To start, let's just say this book wasn't at all what I expected.
I had expected Enough: Contentment in an Age of Excess by Will Samson to be a long rant about how much plastic we consume, the Barbies and shopping malls that brainwash us into buying, buying, buying, and the awfulness of capitalism. Instead, in this fairly-quick read (just 160 pages) was a very thoughtful look not at WHAT we're consuming, but what it is doing to us- to our bodies, environment, economy, and community. The book is also very timely (as in, go read it NOW), talking about the recession that we are now in and some of the causes.
That said, this isn't a rant, or a scolding. Samson is writing to Christians specifically- he says so in the introduction. He expands on ways the consumer culture is ruining our churches and our spiritual lives, and suggests the alternative of Eucharistic community. At the end of the last few chapters, there are really, really practical suggestions that help combat consumerism in our lives. I appreciated the ideas like "Spend locally" "Eat together" and "Get out of your car". Stuff I can do, and stuff I can be aware of in my day-to-day, not just nice theories that I may or may not apply. Enough reminds me that I don't need to consume, hoard, or buy out of fear. If I trust God I have enough and that he will provide, I can opt out of the crazy rat race the rest of the culture is running. And I'm all for that.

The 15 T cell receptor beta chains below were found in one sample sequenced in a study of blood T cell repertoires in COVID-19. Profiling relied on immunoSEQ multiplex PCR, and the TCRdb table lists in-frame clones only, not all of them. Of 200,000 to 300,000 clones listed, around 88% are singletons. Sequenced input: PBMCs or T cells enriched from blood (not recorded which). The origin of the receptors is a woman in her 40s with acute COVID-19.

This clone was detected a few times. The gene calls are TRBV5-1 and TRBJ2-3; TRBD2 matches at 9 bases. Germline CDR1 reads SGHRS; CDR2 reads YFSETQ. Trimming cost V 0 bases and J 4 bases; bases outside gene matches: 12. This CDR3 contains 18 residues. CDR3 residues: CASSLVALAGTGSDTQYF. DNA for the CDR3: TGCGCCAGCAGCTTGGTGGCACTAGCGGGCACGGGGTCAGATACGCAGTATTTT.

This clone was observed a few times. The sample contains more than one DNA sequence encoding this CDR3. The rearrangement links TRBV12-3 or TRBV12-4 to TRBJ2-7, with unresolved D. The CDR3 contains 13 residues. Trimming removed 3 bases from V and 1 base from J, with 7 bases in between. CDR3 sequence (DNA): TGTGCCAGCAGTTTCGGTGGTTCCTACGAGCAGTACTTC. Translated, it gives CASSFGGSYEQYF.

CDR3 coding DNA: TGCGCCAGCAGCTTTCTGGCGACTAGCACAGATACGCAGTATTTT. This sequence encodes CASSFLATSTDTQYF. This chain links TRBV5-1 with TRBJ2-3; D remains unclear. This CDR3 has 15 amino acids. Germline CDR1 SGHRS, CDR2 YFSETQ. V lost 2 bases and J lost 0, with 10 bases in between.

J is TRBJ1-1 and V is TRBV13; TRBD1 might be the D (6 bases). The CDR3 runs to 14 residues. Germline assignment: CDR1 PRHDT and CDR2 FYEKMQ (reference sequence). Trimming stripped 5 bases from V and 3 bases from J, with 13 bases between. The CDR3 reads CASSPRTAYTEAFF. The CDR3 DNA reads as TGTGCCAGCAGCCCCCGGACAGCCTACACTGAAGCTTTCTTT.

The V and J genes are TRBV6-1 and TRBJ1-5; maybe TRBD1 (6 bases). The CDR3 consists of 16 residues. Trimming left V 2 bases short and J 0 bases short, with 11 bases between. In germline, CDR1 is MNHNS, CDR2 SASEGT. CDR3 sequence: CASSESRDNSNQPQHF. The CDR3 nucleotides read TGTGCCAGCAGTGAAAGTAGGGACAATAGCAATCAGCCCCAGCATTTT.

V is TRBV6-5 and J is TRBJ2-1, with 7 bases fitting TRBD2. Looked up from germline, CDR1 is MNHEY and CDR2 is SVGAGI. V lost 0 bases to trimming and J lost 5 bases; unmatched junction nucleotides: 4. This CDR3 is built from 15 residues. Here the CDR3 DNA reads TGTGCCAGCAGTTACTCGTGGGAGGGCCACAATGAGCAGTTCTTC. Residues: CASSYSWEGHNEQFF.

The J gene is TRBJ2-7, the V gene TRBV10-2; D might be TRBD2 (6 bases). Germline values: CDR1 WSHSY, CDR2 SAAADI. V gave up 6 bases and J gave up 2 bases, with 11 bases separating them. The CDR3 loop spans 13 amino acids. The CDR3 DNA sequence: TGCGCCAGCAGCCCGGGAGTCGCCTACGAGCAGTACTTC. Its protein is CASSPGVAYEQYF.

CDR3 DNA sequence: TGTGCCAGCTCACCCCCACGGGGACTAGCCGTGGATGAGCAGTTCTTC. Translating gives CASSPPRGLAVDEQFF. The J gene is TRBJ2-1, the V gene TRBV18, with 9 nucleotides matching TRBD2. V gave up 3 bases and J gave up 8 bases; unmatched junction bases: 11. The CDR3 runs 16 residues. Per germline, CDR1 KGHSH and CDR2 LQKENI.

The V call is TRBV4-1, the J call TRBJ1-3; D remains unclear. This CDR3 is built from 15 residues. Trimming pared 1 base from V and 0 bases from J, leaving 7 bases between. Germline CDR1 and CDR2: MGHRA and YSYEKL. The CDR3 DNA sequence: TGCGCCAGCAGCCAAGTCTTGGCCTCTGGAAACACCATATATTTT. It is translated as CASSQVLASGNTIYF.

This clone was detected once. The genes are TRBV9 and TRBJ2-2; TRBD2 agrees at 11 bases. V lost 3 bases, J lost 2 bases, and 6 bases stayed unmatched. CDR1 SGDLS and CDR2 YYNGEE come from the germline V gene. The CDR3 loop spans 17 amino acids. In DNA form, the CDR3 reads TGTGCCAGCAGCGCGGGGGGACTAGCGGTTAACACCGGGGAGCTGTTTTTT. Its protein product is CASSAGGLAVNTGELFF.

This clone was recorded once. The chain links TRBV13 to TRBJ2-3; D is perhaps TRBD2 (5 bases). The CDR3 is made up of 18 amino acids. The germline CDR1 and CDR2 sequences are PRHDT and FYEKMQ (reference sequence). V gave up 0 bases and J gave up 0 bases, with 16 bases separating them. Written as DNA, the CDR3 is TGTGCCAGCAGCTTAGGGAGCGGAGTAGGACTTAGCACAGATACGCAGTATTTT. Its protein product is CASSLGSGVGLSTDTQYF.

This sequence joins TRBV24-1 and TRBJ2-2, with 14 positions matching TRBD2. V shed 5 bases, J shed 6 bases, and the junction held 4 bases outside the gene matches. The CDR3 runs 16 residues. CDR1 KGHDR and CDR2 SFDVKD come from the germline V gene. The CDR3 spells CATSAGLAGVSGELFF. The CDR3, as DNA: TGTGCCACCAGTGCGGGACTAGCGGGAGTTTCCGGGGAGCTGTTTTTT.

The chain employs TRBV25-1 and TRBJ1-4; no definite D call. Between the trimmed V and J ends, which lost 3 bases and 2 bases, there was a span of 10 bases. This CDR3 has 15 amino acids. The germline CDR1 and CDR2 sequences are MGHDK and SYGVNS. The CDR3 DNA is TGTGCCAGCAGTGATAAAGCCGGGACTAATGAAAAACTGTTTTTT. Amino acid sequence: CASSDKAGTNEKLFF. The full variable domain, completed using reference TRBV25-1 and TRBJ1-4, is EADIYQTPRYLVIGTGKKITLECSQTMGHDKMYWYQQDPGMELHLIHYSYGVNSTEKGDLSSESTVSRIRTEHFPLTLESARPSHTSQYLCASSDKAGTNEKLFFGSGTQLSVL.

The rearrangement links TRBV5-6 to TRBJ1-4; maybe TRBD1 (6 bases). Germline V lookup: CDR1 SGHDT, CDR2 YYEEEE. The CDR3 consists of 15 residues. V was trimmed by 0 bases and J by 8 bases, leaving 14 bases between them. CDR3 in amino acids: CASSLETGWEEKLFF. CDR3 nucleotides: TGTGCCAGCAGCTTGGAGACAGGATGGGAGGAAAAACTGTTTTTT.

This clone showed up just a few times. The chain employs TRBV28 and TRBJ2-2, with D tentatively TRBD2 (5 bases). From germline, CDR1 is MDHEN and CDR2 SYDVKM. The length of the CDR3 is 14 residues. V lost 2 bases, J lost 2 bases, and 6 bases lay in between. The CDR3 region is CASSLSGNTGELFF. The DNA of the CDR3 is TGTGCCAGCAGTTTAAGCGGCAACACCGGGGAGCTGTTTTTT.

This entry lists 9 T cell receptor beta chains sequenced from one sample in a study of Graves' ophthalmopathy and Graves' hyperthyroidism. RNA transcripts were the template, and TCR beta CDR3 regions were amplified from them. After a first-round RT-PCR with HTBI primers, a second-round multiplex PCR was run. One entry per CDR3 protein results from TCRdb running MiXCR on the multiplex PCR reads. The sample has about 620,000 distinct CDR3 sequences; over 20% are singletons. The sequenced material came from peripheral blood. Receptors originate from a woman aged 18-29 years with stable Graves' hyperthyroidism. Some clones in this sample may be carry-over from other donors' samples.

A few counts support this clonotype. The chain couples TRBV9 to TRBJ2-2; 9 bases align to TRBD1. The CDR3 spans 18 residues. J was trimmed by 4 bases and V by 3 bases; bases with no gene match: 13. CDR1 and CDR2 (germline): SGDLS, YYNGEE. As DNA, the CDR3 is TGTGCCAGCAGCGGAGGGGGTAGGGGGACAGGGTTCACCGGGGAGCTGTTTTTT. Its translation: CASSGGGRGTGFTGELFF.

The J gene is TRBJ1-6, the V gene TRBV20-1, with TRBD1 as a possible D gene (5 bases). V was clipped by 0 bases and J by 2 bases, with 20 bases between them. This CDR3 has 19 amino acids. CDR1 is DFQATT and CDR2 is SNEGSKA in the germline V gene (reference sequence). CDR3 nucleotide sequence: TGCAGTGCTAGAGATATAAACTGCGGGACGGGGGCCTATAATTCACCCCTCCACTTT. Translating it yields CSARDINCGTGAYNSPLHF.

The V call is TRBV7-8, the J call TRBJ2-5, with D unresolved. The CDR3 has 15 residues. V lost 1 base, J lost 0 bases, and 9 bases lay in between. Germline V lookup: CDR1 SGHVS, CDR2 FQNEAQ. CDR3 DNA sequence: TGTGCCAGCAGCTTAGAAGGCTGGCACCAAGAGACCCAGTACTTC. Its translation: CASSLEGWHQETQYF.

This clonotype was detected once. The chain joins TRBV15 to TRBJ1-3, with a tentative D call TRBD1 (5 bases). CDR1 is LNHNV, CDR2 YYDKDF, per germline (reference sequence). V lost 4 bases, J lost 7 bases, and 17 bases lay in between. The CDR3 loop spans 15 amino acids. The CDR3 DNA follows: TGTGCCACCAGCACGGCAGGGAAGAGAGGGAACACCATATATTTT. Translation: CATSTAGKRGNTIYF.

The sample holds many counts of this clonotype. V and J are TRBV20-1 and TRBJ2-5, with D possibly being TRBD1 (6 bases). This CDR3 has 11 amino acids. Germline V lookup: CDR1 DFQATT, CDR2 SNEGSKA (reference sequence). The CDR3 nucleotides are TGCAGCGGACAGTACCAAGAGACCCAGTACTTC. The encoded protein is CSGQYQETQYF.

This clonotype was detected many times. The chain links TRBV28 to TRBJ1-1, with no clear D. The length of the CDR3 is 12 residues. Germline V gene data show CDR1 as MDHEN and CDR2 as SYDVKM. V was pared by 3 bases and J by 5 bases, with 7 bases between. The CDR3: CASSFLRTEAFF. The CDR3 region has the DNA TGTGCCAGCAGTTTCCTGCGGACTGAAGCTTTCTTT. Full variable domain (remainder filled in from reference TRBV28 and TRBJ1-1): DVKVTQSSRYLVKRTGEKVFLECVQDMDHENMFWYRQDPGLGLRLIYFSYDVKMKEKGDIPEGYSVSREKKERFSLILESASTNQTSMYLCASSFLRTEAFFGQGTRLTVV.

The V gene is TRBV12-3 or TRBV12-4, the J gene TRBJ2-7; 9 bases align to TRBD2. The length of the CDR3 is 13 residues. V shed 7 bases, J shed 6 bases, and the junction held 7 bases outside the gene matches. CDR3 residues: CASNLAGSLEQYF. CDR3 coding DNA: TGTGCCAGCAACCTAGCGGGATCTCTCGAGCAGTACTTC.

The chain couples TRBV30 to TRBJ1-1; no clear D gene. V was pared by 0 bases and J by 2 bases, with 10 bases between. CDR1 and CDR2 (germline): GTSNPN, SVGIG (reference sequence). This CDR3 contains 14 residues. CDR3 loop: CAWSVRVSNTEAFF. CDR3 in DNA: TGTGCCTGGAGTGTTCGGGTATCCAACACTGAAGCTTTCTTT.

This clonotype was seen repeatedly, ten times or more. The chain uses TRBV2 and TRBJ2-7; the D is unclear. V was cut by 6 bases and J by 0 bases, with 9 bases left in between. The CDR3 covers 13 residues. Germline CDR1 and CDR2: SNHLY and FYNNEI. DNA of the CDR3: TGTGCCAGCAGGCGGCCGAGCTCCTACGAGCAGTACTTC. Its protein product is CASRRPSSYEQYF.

Here's a few excerpts I appreciated:
"There is a saying in philosophy: Every ought implies a can. In other words, it is assumed that everything we should or ought to do is also something that we have the ability to do. But in America we seem to have turned that equation on its head: Every can implies an ought."
"If you want to understand that there is no ready access in this world, plant a garden. ... I also think of planting a garden as a simple step in the revolution to transform life from the erotic to the aesthetic. There is nothing sexual about my tomatoes. But there is something good about them. ... When cared for, they stand as a monument to the beauty of creation, with red and green and yellow, the burst to tell a story of hope for the future."
"Too many of us who were raised as "Bible-believing Christians" have often approached Scripture to affirm the things we wish to be against, and to provide permission for things we wish to do, like spending frivolously without concern for the future. But we do not have that freedom."I'll definitely be including this one in the church library- if you're in the area, come pick it up! If you're not, read this excerpt.